5. Larry T. Says:

    Sunday afternoon here in Sicily was 40+ kms of cycling, a bit short because the skies clouded up after we got started, followed by a classic bruschetta al pomodoro antipasto. Next was another Tuscan (yes, I know we’re not there but we can’t have Sicilian food ALL the time!) specialty, ribollita – a rich vegetable soup literally reboiled to make it better (other than fish soups, are there any that are not better the following day?) and full of cavolo nero (don’t ask me what this is in English but Swiss chard works OK) and chunks of stale bread (thoseTuscans rarely throw anything away) to the point where a spoon stands straight up. Drizzled with olive oil and sprinkled with black pepper, it’s amazingly good. We finished up with a classic bistecca fiorentina, the thick beef steak seared on the outside and almost raw on the inside, washed down with a syrah from Spadafora here in Sicily. Yes it was Tuscan-style food but Sicilian vino. We wandered out to the San Sebastiano festival in the evening to see Seby’s likeness carried through the streets, complete with arrows sticking out of him, then paused for pistacchio pastries at a bar in the piazza before heading home. And there WAS football, as one of the Italian channels showed the AFC championship game that evening, though we went to bed after the first half – I love it when the announcer says “primo down” and “dieci yards”.

    • Patrick O'Grady Says:

      Larry, is there any way to send an Aroma-Gram® from Sicily?

      • Larry T. Says:

        Where’s that tek-nalw-a-gee when ya need it? I don’t even try to smuggle salami into the US anymore after being nabbed years ago and whacked with a hefty fine. The real insult was having to toss the prosciutto, cinghiale salami, mortadella, etc. into the bin where you just KNEW the customs guys were going to fish it out and enjoy a nice feast later! Now in the ‘states we get the Fra’ Mani stuff from Whole Paycheck when our cravings get to the point we’re willing to pay NorCal prices for something so simple. Based on what we enjoy eating I truly believe our living costs are lower in Italy even with the pathetic exchange rate – in Iowa we pay $3-4 for fresh fennel and the same for a decent ciabatta….here in Sicily they’re each about $1…and if you don’t like the quality of one guy’s stuff, there are plenty of others you can buy from.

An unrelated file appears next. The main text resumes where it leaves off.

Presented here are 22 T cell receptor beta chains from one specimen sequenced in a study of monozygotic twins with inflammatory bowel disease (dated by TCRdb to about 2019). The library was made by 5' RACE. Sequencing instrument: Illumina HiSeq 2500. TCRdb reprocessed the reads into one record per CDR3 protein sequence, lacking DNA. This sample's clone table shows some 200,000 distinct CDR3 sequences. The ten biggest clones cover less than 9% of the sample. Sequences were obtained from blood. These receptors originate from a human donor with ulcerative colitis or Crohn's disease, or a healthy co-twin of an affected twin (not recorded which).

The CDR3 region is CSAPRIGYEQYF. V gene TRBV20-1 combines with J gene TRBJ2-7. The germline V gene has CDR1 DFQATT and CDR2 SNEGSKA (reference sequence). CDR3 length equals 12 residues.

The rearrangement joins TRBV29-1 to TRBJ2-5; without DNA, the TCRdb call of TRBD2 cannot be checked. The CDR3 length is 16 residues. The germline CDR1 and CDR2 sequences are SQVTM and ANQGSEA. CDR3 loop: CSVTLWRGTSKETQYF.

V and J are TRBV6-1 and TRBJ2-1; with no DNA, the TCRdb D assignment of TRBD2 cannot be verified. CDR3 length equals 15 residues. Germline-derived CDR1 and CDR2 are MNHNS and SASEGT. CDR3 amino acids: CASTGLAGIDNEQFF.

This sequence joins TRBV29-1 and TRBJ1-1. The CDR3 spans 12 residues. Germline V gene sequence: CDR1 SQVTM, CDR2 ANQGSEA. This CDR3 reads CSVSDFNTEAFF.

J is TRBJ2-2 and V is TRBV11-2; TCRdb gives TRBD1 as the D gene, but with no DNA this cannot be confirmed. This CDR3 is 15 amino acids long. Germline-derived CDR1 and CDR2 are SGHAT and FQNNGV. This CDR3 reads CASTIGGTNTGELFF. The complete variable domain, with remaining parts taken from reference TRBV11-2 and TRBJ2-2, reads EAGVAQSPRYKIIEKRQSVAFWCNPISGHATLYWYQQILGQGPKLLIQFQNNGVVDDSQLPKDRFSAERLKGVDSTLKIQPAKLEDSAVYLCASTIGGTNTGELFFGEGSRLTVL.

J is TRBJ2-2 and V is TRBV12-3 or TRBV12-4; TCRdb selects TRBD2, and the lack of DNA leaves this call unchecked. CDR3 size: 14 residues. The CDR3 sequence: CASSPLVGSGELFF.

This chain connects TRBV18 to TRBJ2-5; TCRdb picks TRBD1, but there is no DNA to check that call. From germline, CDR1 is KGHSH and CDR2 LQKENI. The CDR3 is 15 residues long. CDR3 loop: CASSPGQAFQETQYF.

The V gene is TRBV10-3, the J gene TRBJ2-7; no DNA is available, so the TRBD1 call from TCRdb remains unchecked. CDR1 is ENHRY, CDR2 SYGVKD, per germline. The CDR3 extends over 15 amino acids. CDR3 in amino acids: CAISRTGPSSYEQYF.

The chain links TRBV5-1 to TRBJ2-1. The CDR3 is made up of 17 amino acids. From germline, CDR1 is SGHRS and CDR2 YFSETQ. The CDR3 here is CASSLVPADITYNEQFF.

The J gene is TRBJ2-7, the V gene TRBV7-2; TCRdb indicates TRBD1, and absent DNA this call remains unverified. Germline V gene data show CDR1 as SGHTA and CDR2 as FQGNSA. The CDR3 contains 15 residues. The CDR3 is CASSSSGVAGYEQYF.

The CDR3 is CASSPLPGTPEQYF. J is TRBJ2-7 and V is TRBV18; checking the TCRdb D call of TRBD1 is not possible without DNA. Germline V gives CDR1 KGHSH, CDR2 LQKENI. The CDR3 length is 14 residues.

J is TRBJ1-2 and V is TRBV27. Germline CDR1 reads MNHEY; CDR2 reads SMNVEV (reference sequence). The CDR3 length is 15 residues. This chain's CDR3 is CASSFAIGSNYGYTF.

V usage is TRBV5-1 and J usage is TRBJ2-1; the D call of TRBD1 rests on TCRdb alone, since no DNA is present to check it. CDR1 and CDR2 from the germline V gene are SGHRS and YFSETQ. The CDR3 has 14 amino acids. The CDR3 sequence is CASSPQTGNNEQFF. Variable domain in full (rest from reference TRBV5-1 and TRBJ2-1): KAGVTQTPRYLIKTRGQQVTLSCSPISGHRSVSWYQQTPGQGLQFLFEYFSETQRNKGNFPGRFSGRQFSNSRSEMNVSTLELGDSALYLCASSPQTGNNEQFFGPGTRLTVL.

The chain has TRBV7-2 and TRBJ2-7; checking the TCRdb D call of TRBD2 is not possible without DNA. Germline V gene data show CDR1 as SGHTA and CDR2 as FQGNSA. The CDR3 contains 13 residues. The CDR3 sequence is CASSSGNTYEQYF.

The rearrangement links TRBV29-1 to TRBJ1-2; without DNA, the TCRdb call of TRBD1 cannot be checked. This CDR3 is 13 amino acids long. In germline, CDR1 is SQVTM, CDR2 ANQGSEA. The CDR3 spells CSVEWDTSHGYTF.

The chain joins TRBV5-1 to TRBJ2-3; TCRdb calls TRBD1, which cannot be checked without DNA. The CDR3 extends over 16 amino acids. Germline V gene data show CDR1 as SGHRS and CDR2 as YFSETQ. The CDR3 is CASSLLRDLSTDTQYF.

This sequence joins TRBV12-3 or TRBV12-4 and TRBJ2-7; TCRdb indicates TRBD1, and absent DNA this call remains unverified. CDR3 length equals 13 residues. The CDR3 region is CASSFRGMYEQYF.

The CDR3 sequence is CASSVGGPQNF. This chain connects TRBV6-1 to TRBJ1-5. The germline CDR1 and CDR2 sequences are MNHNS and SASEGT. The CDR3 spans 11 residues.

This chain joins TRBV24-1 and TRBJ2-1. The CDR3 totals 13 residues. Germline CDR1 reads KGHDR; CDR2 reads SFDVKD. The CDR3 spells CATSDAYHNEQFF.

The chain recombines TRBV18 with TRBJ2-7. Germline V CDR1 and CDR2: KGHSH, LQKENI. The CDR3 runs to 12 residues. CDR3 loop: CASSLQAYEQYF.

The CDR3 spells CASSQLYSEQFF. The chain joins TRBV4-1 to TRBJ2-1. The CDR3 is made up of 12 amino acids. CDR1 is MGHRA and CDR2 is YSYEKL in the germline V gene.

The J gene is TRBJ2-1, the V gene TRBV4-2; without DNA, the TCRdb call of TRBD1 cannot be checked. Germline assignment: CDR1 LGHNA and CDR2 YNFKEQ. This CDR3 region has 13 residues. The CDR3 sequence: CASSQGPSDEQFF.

6. Derek Says:

    You should make the distinction that no American Football was harmed. That way the Euro folk don’t get riled up thinking you might have messed with Football er I meant soccer.

  7. Ira Says:

    On an entirely other note, you just can’t make this stuff up. Just when you think the sport is getting cleaner

    I can just here the excuses now, “I was just riding along when I crashed into a pharmaceutical plant …”

  8. Larry T. Says:

    The only things missing were henbane and eye of newt (not the Gingrich kind) – the guy should have been unbeatable!